October is National Energy Awareness Month. An annual event, this national effort was established by the DOE to underscore how vital energy is to our nation’s prosperity, security, and environmental well-being.
Positioning our country for a sustainable future, creating new clean energy jobs, and laying the foundation for our long-term economic security is a big job. However, we can all be part of the solution. Each day we can make decisions that will help shape our energy future and move us toward energy independence.
To mark Energy Awareness Month 2013, the Obama Administration kicked off a month of clean energy events and activities. As a building owner or property manager, you can also do your part!
Here are some easy energy-saving actions you can do in honor of National Energy Awareness Month:
1. Lighten Up
Commercial energy consumption for lighting can represent up to 75% of a business’s total energy use. Survey your incandescent lights for opportunities to replace them with compact fluorescents (CFLs) or light-emitting diodes (LEDs). Switching is easy, affordable, and — according to the EPA — can cut energy use for lighting by 75%.
Don’t’ forgot the parking garage! Many parking garages have outdated and inefficient lighting. Replacing the lights in your parking garage with CFL and LED can dramatically reduce energy use, save utility costs, and improve safety and security.
Also, since lighting expenses make up an average of 50% of a commercial building’s energy bill, simply turning off lights and switching to lower-wattage bulbs can make a huge difference. Consider installing timers or occupancy sensors to turn off lights automatically in unoccupied rooms and reduce the amount of time the lights are on in your building.
2. It’s in the Air
Heating, cooling and ventilating (HVAC) are responsible for about half of a commercial building’s energy use. Your business can save a lot by improving efficiency of your HVAC equipment. Make sure you look for Energy Star® labels when purchasing new equipment.
The biggest savings come from simply turning heat or air-conditioning down at night or installing a programmable thermostat or controls to regulate temperature. Also, matching HVAC output and equipment operation to building occupancy can optimize energy use and costs.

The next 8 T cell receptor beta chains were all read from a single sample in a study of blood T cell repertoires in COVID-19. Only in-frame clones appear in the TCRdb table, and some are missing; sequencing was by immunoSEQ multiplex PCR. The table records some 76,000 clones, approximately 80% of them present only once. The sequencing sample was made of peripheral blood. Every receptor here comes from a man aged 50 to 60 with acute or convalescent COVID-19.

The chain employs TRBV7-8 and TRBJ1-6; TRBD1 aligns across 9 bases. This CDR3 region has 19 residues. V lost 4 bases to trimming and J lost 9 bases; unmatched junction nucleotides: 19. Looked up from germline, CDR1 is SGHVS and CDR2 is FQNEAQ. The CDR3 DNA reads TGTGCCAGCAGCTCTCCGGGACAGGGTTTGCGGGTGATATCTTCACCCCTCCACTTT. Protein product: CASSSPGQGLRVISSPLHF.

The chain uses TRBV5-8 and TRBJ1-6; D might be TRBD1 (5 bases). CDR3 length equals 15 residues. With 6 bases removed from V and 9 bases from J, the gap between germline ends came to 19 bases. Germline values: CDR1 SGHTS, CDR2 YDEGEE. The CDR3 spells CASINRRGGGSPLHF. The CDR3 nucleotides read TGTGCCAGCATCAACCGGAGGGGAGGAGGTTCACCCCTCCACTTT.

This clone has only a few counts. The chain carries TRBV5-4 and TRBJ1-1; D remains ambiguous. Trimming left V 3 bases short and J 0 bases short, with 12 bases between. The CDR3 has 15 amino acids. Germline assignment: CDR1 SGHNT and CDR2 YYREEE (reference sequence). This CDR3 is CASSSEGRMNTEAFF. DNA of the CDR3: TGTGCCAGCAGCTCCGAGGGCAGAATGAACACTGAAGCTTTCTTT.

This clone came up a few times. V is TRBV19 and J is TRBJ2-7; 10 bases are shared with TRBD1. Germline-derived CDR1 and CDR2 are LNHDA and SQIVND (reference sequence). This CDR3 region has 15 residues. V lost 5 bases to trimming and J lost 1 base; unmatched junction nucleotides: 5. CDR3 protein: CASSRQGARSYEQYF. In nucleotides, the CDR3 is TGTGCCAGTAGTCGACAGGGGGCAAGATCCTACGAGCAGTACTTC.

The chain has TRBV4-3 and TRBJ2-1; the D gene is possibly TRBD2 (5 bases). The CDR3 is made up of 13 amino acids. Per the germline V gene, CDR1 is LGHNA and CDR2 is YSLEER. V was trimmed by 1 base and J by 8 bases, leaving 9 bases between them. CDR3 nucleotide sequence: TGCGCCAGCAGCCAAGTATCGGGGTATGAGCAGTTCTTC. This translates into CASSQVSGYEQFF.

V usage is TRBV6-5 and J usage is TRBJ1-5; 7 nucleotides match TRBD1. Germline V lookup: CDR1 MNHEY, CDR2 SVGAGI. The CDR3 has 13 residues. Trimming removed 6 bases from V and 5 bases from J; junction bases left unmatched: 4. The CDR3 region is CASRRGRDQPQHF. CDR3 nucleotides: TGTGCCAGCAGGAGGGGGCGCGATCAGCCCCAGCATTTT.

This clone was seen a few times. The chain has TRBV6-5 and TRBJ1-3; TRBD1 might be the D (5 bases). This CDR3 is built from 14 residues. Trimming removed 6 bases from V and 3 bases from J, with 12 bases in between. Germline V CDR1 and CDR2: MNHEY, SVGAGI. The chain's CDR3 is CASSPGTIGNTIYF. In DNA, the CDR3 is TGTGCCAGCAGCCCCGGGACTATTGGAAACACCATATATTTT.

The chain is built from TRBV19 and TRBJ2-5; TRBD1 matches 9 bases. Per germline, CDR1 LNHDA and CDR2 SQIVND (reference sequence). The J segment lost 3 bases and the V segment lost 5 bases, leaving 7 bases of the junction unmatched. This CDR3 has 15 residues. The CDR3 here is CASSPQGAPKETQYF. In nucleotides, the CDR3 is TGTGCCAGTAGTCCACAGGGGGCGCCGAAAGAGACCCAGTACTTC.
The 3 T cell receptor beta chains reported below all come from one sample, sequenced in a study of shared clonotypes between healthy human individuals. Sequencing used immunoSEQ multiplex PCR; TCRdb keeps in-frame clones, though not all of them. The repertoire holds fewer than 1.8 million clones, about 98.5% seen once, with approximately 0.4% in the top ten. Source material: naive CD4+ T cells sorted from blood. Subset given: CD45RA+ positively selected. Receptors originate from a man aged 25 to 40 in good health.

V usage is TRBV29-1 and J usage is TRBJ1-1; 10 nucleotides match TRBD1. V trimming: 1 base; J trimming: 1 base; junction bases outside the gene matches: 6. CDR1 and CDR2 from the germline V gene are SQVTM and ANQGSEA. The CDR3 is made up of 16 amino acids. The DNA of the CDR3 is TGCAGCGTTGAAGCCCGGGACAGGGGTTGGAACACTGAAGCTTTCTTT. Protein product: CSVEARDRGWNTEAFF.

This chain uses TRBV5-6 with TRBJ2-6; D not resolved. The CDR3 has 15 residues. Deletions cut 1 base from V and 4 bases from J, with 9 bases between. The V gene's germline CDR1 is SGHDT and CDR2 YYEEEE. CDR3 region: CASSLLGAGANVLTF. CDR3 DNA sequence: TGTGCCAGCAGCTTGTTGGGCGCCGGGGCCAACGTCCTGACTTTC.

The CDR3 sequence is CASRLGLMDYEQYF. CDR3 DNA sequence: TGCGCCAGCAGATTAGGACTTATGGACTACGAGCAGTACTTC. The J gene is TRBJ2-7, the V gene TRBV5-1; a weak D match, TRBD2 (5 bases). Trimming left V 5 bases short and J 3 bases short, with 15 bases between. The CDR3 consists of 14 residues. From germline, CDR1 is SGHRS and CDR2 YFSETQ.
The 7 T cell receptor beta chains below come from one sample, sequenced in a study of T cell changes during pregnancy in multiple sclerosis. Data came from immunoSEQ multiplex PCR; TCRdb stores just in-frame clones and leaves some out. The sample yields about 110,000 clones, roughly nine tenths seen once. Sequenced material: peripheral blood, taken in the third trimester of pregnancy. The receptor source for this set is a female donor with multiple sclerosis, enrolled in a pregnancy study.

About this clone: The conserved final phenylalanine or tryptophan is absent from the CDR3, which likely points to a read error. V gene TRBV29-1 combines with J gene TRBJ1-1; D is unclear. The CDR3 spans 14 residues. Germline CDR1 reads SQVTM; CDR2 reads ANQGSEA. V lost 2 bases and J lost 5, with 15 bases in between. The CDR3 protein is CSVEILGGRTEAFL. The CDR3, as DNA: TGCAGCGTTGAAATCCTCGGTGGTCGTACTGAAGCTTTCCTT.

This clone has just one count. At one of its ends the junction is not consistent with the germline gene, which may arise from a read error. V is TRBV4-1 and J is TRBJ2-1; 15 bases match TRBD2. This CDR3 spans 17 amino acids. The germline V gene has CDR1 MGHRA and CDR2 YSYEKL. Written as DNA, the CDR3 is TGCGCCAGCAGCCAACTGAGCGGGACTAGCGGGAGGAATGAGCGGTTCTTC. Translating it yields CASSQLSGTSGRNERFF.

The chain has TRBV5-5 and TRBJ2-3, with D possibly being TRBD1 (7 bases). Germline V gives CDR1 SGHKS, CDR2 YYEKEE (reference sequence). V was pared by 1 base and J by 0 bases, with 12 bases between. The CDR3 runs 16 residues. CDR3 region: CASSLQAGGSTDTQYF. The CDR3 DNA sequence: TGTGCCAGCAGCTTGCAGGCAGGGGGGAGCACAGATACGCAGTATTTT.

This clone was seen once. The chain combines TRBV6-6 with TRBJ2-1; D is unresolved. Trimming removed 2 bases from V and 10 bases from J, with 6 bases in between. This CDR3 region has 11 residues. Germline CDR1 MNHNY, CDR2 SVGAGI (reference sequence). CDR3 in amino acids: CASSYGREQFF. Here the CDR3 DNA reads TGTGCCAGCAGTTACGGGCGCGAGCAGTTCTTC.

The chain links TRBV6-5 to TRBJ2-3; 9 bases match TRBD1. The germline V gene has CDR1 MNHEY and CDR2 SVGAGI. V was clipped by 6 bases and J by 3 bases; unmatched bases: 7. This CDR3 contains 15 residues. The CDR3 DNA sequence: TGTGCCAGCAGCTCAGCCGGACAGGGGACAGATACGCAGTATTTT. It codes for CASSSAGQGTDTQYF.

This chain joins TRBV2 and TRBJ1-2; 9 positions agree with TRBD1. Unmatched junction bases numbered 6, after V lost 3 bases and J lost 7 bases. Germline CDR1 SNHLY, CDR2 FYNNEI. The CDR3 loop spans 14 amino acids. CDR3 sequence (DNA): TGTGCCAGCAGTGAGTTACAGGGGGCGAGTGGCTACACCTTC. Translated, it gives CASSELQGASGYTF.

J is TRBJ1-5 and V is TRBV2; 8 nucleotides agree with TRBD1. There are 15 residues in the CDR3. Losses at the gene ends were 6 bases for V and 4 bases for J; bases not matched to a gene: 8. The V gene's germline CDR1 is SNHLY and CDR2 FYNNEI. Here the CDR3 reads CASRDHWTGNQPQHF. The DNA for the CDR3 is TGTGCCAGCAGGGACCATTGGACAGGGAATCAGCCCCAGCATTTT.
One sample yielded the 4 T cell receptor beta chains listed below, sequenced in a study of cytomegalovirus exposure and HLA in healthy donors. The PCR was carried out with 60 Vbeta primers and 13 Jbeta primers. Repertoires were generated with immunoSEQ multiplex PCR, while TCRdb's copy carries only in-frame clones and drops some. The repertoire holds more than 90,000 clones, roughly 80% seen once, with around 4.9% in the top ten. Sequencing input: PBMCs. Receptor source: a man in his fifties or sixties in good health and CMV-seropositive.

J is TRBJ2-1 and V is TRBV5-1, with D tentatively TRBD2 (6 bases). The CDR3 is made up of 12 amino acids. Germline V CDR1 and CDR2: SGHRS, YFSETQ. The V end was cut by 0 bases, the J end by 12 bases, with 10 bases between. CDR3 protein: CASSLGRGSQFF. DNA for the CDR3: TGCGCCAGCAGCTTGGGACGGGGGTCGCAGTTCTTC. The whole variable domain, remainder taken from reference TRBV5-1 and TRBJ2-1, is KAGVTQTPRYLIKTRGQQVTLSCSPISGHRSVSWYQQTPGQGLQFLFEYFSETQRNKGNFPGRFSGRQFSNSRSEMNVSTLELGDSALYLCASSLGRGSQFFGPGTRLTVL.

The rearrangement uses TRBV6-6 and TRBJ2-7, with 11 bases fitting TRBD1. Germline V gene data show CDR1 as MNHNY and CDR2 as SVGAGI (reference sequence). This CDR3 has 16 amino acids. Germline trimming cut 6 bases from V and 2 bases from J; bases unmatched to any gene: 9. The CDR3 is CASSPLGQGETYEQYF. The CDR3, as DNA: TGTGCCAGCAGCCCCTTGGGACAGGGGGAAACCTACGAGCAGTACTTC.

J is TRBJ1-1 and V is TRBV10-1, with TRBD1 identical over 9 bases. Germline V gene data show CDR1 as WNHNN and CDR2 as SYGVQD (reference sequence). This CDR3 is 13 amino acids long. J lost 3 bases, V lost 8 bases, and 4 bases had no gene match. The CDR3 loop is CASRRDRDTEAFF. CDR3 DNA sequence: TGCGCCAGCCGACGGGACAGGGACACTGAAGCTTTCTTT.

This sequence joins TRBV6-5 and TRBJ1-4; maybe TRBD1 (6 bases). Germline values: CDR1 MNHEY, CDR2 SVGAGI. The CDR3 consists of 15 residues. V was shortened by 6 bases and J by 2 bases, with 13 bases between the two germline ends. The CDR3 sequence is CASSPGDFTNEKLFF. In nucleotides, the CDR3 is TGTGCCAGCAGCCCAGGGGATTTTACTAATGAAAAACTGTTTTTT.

Conduct regular energy audits to determine the condition your equipment is in and how it is performing. These audits will show where and how energy is being wasted and help prioritize your energy improvement measures.
3. Power Down
Computer screensavers are a misconception as they do not save energy but keep monitors running at full power. Ask your building occupants to set their computers to sleep mode after 30 minutes of inactivity. Printers and copiers should also be turned off at night. According to the EPA, this can save anywhere from $50 to more than $150 annually per device!
4. Cut the Cord
A lot of office equipment continues to draw power even when switched off. Smart power strips sense when a device is turned off and cut phantom power. Smart strips have a quick return on investment and also serve as surge protectors. These smart strips also have hot outlets that are always on — a better option for laser printers, which are sometimes damaged by regular power strips.
5. Natural Climate Control
Trees can provide natural cooling and wind breaks. If you are in a colder climate, trees can reduce wind speeds by 50%. In warmer climates, they can significantly cut cooling costs by reducing the temperature up to six degrees. According to San Diego’s Office of Sustainability, three well-placed trees can save up to 30% of a building’s cooling costs. Trees also provide more physiological benefits – consuming carbon dioxide, controlling erosion, and filtering contaminants from the water supply.
6. Make a Clean Change
Perform building cleaning and maintenance during regular work hours instead of having it done after hours, which keep the lights, heating, and air conditioning on at night. Experiment with different “day cleaning” schedules to minimize disruptions and maximize your energy savings.
This checklist outlines just a few energy saving tips for building owners and property managers. For more in-depth measures on how you can improve the energy performance of your building, visit http://www.energystar.gov/buildings.